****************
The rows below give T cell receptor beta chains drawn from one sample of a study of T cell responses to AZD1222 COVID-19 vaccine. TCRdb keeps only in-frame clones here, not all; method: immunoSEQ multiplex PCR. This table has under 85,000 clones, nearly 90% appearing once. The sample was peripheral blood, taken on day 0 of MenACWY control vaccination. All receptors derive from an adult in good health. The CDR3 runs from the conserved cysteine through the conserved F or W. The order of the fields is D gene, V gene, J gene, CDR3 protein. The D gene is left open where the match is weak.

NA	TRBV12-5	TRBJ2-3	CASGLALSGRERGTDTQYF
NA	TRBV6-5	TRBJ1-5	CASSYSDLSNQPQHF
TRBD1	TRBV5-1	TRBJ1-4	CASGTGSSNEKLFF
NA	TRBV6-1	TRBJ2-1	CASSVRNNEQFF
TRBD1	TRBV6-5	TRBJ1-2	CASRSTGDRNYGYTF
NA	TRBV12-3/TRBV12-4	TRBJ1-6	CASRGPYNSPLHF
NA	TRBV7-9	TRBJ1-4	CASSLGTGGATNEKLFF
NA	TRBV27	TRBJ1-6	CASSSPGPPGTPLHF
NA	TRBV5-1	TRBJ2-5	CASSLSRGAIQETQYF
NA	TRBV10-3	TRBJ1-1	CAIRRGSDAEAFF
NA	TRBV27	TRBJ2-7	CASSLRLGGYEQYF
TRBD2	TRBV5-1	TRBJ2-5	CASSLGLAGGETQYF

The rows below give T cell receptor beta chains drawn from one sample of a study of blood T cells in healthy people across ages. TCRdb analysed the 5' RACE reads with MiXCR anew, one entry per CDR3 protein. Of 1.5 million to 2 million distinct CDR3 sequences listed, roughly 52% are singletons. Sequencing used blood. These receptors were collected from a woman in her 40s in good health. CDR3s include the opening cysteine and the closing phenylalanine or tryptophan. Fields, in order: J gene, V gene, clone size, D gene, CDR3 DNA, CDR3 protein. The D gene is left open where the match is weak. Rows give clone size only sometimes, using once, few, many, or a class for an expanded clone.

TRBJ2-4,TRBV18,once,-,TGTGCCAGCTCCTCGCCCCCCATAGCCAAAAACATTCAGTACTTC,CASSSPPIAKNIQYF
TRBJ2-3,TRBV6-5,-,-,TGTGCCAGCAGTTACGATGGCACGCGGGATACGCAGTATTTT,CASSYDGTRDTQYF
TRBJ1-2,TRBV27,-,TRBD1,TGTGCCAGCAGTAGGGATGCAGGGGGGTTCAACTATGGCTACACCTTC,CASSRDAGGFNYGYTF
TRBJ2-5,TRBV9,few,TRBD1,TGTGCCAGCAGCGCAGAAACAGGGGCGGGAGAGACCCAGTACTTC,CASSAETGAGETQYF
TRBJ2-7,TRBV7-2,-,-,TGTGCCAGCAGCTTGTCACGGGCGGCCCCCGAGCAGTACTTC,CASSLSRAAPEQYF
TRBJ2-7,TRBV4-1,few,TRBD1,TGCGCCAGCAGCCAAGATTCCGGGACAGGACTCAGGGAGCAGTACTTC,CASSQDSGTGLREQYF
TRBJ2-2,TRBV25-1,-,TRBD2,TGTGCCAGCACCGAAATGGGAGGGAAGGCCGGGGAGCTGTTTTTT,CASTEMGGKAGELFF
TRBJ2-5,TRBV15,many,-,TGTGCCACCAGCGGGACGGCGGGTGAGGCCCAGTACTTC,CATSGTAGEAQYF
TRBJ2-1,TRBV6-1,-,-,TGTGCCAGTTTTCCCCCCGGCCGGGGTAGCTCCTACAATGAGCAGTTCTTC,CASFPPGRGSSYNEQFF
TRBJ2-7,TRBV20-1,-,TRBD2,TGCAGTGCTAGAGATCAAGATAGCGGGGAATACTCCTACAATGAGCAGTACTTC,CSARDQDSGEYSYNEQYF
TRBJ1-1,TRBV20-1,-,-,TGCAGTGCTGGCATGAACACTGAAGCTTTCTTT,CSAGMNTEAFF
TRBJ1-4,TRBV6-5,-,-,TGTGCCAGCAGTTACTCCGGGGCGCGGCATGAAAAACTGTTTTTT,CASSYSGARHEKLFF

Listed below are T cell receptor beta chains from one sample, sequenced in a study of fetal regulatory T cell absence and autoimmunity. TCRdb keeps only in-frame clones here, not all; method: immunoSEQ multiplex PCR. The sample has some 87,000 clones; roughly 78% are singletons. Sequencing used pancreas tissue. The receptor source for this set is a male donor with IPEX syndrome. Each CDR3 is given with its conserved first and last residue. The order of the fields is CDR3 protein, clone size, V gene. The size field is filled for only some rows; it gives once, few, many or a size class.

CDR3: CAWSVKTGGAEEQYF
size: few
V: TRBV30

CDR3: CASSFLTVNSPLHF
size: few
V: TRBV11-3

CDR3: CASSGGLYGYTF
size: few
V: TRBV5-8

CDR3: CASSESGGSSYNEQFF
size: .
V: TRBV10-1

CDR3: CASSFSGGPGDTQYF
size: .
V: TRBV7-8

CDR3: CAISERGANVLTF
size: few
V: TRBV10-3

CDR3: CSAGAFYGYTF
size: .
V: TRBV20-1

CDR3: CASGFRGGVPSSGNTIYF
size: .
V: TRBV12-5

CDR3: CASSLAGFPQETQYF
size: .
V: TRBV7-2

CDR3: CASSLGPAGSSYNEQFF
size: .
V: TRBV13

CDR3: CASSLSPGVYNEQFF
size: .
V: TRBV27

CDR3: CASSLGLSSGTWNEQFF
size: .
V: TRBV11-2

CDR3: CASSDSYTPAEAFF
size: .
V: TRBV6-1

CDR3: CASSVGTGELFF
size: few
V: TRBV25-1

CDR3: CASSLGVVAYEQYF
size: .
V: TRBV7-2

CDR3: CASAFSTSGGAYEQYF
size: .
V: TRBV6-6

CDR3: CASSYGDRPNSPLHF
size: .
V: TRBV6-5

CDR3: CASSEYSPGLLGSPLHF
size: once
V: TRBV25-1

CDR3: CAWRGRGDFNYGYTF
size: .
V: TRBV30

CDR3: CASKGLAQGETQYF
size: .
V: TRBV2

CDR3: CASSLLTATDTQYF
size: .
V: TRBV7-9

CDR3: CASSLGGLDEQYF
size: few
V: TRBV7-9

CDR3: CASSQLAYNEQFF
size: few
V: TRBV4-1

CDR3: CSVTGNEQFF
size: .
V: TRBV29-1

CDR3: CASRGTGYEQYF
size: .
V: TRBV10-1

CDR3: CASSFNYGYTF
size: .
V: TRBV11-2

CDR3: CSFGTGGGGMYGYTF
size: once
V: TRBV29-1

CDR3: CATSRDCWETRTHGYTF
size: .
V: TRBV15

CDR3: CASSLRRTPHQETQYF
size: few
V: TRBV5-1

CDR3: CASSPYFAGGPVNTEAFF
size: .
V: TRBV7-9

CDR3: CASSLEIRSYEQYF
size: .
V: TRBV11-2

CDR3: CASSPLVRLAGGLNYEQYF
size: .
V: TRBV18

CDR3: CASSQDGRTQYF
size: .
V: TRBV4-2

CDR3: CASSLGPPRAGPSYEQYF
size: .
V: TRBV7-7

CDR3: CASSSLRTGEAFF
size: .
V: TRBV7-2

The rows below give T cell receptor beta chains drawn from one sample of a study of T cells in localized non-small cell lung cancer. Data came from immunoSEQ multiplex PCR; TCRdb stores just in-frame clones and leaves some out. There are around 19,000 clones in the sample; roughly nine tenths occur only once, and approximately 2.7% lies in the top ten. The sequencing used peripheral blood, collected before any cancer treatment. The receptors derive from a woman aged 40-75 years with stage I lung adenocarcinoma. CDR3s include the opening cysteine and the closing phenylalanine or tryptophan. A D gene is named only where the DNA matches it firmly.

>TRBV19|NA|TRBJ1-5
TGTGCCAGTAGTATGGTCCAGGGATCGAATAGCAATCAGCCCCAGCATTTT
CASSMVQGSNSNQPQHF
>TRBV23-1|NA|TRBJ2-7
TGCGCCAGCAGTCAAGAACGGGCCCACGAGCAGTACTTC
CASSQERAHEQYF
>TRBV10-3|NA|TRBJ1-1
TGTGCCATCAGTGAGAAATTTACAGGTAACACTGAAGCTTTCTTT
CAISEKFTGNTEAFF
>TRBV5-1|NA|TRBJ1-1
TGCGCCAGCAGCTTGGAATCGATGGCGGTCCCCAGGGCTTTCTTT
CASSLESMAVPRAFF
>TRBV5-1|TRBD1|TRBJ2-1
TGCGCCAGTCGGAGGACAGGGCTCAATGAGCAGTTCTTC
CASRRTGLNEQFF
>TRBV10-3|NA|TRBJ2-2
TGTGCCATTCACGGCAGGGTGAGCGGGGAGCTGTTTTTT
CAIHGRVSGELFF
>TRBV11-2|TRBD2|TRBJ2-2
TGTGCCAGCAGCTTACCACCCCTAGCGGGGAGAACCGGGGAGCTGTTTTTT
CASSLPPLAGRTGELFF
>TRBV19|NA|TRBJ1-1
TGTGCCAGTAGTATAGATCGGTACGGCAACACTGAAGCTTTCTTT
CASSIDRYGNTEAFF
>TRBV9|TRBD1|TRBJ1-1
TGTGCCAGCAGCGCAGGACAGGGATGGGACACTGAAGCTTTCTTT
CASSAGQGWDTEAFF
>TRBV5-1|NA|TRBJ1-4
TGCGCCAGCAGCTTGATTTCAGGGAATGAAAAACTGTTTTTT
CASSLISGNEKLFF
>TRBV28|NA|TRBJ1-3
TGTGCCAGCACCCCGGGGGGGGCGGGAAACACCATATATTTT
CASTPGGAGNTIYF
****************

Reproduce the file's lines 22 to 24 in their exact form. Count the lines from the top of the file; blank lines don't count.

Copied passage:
TRBJ2-5,TRBV15,many,-,TGTGCCACCAGCGGGACGGCGGGTGAGGCCCAGTACTTC,CATSGTAGEAQYF
TRBJ2-1,TRBV6-1,-,-,TGTGCCAGTTTTCCCCCCGGCCGGGGTAGCTCCTACAATGAGCAGTTCTTC,CASFPPGRGSSYNEQFF
TRBJ2-7,TRBV20-1,-,TRBD2,TGCAGTGCTAGAGATCAAGATAGCGGGGAATACTCCTACAATGAGCAGTACTTC,CSARDQDSGEYSYNEQYF